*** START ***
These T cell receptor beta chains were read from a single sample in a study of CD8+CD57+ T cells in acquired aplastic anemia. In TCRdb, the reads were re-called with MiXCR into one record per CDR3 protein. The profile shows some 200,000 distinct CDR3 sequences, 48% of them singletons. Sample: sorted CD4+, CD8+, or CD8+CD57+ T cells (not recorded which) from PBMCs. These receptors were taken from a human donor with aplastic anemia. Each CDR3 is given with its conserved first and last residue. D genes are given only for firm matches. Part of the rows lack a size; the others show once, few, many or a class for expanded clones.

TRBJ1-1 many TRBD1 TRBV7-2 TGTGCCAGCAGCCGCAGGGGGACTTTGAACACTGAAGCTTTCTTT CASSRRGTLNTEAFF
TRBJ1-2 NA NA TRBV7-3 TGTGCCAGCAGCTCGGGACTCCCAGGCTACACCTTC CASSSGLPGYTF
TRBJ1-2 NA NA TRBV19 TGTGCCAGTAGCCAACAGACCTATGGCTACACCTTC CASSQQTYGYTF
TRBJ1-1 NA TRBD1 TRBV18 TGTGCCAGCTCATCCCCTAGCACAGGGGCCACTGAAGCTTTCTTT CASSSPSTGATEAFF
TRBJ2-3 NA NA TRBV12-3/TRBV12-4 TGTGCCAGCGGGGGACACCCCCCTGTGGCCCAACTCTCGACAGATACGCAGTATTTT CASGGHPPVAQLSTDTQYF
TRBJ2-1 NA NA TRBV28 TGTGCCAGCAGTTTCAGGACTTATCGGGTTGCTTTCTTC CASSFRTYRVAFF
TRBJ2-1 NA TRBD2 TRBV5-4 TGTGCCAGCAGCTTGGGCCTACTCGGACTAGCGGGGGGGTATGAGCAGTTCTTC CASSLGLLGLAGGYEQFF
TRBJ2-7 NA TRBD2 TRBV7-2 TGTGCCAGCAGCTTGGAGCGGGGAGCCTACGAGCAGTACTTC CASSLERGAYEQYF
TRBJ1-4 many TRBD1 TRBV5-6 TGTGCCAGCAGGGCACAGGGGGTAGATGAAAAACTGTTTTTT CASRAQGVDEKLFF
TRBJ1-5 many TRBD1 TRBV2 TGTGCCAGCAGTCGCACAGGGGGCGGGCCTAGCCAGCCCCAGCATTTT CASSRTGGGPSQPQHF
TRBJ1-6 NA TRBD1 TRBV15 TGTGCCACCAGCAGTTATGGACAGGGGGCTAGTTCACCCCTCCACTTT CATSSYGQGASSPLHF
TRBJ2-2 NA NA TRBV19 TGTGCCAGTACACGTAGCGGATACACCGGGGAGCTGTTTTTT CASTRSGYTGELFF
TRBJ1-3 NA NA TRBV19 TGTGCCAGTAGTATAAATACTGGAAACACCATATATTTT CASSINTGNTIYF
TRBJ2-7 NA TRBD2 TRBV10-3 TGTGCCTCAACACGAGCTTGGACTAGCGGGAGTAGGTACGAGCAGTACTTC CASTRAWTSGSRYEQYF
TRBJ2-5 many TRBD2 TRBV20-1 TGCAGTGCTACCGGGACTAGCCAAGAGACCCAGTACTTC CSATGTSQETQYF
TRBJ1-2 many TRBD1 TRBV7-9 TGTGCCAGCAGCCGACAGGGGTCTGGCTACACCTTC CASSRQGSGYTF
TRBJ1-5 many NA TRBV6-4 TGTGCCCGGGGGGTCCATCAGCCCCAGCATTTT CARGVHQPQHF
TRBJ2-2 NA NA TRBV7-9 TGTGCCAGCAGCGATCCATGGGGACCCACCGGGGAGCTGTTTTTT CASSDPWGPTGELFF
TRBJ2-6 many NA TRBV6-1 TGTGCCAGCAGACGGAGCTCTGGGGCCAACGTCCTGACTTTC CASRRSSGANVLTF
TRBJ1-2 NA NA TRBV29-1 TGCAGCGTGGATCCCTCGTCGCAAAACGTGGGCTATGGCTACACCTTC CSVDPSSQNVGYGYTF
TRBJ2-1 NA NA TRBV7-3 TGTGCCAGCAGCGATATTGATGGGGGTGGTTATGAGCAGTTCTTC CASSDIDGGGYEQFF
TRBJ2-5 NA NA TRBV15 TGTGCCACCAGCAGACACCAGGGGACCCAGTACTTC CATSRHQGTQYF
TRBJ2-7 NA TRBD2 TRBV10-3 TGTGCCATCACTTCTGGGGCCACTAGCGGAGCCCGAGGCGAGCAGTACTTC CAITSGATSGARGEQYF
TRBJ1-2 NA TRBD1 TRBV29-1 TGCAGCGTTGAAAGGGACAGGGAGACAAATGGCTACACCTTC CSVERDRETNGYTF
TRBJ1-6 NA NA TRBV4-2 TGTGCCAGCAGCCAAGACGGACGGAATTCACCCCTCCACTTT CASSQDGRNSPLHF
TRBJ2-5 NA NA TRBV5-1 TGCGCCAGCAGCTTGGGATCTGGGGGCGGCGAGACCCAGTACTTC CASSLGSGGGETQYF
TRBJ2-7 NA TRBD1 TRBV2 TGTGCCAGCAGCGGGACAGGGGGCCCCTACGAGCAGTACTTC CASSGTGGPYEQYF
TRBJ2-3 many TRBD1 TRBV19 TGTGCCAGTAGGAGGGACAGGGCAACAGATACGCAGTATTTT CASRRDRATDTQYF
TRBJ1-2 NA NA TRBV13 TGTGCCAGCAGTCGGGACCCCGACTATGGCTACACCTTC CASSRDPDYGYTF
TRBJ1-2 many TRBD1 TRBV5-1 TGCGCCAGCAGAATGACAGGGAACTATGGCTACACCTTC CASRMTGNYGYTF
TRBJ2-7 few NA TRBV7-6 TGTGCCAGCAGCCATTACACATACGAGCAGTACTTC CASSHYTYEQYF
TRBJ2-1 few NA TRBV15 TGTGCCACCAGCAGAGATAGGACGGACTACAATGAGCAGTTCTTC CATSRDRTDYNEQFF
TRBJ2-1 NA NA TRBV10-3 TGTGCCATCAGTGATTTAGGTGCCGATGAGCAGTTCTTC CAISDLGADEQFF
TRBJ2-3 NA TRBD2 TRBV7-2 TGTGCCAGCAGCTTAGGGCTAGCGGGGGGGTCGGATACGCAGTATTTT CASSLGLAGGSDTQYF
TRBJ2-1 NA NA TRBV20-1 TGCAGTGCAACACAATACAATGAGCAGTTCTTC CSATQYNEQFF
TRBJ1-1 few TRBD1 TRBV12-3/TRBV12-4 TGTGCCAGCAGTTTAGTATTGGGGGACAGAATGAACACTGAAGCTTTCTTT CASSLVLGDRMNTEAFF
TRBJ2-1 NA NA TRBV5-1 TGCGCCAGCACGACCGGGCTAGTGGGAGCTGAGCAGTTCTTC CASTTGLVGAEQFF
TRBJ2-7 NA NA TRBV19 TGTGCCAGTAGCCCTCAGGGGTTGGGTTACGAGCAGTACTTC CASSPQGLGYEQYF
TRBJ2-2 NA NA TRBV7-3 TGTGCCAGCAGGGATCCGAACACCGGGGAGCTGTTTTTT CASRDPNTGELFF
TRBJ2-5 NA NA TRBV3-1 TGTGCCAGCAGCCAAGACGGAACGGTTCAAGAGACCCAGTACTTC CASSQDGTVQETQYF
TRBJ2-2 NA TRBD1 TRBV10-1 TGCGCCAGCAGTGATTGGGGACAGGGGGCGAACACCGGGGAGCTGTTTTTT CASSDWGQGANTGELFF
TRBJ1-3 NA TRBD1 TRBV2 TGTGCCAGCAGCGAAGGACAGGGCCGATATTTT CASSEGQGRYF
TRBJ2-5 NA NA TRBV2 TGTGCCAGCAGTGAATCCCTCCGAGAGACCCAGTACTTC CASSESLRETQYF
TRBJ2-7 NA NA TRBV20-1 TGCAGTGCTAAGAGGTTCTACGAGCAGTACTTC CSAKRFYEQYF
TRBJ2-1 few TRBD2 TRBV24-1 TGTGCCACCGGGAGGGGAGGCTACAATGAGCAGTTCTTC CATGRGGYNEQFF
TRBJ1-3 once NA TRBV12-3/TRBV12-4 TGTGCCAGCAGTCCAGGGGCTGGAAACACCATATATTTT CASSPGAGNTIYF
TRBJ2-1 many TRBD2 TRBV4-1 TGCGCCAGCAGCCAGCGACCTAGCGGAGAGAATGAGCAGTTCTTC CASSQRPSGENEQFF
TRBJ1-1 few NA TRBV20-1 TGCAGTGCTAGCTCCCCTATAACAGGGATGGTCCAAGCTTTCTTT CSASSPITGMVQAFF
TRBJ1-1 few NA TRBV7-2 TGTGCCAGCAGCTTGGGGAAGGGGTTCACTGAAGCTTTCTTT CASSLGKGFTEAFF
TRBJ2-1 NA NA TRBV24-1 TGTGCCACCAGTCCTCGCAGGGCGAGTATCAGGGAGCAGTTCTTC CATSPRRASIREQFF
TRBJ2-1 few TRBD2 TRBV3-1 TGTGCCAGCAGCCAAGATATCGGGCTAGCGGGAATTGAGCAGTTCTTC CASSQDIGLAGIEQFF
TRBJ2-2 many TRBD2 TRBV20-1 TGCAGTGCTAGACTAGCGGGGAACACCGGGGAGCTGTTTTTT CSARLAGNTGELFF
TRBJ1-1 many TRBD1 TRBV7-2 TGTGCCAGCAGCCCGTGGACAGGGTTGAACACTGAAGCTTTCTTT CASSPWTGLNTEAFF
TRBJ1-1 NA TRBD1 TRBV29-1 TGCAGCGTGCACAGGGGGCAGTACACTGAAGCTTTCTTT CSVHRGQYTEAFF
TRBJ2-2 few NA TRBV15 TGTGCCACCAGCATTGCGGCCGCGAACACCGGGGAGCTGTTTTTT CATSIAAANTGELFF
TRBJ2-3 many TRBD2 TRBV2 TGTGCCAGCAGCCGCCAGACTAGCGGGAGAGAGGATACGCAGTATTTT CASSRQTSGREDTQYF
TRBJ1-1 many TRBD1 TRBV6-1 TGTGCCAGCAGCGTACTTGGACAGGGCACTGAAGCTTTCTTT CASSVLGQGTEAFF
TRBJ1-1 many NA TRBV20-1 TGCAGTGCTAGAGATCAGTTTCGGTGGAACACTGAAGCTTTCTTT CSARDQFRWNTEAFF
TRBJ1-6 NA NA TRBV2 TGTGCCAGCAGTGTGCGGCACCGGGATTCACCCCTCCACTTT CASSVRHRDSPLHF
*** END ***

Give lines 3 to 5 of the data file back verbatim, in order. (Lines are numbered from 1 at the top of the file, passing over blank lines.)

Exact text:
TRBJ1-2 NA NA TRBV7-3 TGTGCCAGCAGCTCGGGACTCCCAGGCTACACCTTC CASSSGLPGYTF
TRBJ1-2 NA NA TRBV19 TGTGCCAGTAGCCAACAGACCTATGGCTACACCTTC CASSQQTYGYTF
TRBJ1-1 NA TRBD1 TRBV18 TGTGCCAGCTCATCCCCTAGCACAGGGGCCACTGAAGCTTTCTTT CASSSPSTGATEAFF